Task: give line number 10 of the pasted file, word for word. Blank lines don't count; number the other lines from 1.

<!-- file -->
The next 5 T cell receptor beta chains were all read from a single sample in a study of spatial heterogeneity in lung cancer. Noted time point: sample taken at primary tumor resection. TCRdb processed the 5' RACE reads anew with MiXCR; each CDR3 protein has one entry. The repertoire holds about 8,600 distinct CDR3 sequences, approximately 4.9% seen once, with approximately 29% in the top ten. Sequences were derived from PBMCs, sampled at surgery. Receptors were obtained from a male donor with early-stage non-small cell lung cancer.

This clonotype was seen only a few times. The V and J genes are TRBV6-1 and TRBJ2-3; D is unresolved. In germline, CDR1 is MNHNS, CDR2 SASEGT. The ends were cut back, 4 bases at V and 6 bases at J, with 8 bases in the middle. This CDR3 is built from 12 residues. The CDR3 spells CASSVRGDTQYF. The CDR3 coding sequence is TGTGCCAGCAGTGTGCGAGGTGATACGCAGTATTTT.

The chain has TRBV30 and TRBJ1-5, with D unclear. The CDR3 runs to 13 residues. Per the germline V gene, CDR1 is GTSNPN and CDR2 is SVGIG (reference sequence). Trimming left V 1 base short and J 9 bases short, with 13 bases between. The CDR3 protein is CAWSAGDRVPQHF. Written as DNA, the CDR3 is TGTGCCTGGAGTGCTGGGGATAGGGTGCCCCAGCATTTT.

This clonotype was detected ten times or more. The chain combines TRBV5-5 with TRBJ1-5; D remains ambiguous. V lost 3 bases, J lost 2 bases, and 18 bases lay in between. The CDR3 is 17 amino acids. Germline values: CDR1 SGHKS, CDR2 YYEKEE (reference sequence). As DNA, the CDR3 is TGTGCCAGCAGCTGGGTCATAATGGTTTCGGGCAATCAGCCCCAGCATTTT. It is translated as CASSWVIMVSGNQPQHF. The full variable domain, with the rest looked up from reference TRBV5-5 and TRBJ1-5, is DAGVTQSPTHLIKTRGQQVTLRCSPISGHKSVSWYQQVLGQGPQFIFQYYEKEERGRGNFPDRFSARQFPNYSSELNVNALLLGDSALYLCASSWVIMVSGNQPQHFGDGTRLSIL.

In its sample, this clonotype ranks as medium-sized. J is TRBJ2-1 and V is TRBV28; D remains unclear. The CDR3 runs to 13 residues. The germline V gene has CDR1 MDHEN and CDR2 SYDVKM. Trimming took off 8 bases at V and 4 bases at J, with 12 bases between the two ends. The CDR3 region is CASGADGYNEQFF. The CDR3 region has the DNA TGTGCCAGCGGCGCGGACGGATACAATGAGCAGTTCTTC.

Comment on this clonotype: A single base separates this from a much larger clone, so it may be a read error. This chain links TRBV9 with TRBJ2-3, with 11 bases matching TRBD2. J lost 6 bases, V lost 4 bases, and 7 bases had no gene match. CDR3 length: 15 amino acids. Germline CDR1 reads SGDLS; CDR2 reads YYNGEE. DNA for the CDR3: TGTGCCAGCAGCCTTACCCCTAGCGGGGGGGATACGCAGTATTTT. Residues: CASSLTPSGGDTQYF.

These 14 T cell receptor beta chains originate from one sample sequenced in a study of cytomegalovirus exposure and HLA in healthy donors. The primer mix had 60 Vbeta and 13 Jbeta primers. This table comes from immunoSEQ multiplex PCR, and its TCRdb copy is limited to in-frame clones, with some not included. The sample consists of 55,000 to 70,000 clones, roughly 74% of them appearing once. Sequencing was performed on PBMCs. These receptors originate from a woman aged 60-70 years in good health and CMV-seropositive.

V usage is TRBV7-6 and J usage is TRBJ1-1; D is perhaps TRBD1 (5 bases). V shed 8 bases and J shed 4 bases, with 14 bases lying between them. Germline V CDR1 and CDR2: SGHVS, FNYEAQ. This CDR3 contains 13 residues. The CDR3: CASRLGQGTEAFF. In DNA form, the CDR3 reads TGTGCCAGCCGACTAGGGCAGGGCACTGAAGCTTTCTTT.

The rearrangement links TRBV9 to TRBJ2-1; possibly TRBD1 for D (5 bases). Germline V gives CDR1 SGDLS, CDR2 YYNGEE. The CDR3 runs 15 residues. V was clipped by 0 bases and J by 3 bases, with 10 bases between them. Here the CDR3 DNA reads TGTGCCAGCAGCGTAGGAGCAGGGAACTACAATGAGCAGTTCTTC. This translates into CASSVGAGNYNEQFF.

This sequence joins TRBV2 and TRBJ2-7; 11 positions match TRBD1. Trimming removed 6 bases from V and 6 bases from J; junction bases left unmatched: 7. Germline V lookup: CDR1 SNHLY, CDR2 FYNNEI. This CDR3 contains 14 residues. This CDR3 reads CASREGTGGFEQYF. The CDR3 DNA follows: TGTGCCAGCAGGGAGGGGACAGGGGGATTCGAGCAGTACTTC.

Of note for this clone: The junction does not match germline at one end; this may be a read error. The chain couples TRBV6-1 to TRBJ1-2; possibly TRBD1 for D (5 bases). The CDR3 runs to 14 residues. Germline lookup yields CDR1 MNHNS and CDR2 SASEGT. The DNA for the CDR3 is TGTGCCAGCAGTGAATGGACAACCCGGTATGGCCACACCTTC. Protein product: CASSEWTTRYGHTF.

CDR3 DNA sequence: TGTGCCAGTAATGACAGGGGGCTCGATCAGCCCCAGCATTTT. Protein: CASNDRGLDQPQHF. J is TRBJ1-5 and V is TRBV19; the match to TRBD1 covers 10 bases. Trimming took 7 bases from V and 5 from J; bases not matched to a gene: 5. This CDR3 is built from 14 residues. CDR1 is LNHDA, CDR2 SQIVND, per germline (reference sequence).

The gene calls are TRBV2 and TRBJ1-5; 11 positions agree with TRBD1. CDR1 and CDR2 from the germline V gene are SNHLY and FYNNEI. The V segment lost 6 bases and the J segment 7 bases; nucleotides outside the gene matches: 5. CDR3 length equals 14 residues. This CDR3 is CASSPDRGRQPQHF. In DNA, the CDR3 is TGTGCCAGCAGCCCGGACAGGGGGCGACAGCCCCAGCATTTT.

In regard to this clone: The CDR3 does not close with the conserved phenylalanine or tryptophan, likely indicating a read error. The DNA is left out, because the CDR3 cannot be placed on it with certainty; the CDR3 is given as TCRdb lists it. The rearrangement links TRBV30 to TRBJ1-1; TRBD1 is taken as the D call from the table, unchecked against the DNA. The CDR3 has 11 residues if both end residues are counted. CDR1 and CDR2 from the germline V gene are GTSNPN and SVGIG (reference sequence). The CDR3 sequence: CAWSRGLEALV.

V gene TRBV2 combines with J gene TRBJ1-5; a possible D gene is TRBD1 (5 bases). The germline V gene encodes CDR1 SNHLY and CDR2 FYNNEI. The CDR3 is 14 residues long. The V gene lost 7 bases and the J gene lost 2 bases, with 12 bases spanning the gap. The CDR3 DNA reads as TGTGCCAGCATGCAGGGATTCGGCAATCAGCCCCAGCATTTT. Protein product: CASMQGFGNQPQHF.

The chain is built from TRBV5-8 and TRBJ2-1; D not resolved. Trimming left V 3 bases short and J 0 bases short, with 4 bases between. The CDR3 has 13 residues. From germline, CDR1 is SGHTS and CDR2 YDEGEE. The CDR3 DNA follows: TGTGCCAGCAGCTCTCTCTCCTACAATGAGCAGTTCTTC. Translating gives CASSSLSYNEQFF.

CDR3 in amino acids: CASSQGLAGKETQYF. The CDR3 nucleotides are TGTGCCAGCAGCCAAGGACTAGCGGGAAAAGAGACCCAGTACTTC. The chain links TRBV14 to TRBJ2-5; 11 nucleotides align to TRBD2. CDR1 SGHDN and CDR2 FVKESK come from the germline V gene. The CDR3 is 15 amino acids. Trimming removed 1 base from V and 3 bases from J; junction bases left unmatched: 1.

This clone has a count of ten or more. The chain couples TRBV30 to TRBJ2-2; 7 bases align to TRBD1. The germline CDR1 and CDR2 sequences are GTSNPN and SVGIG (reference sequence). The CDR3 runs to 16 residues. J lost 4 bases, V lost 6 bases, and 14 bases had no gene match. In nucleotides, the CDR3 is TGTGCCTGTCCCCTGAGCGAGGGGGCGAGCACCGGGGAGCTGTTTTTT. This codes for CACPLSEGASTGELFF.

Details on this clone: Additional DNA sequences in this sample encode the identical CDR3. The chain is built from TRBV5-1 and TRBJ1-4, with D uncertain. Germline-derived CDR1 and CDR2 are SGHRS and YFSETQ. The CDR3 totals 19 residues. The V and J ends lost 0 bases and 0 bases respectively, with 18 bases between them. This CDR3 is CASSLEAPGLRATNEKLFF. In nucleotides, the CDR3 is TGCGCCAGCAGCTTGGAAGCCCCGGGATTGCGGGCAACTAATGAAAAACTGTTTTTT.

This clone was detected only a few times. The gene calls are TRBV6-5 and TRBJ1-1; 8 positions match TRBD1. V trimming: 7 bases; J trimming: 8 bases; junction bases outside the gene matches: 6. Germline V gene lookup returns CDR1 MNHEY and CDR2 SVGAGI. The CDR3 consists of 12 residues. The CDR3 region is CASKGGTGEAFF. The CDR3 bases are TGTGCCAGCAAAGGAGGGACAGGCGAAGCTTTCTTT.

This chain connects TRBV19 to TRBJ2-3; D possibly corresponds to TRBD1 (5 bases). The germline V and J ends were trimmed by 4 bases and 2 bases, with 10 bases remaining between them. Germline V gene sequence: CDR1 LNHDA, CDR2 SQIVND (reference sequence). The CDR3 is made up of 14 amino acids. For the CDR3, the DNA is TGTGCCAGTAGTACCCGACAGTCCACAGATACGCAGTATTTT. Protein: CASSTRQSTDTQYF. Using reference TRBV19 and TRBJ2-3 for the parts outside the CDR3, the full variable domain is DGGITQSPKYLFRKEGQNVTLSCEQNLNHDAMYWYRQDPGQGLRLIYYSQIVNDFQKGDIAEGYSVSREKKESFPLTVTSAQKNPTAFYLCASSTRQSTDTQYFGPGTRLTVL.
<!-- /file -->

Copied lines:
This sequence joins TRBV2 and TRBJ2-7; 11 positions match TRBD1. Trimming removed 6 bases from V and 6 bases from J; junction bases left unmatched: 7. Germline V lookup: CDR1 SNHLY, CDR2 FYNNEI. This CDR3 contains 14 residues. This CDR3 reads CASREGTGGFEQYF. The CDR3 DNA follows: TGTGCCAGCAGGGAGGGGACAGGGGGATTCGAGCAGTACTTC.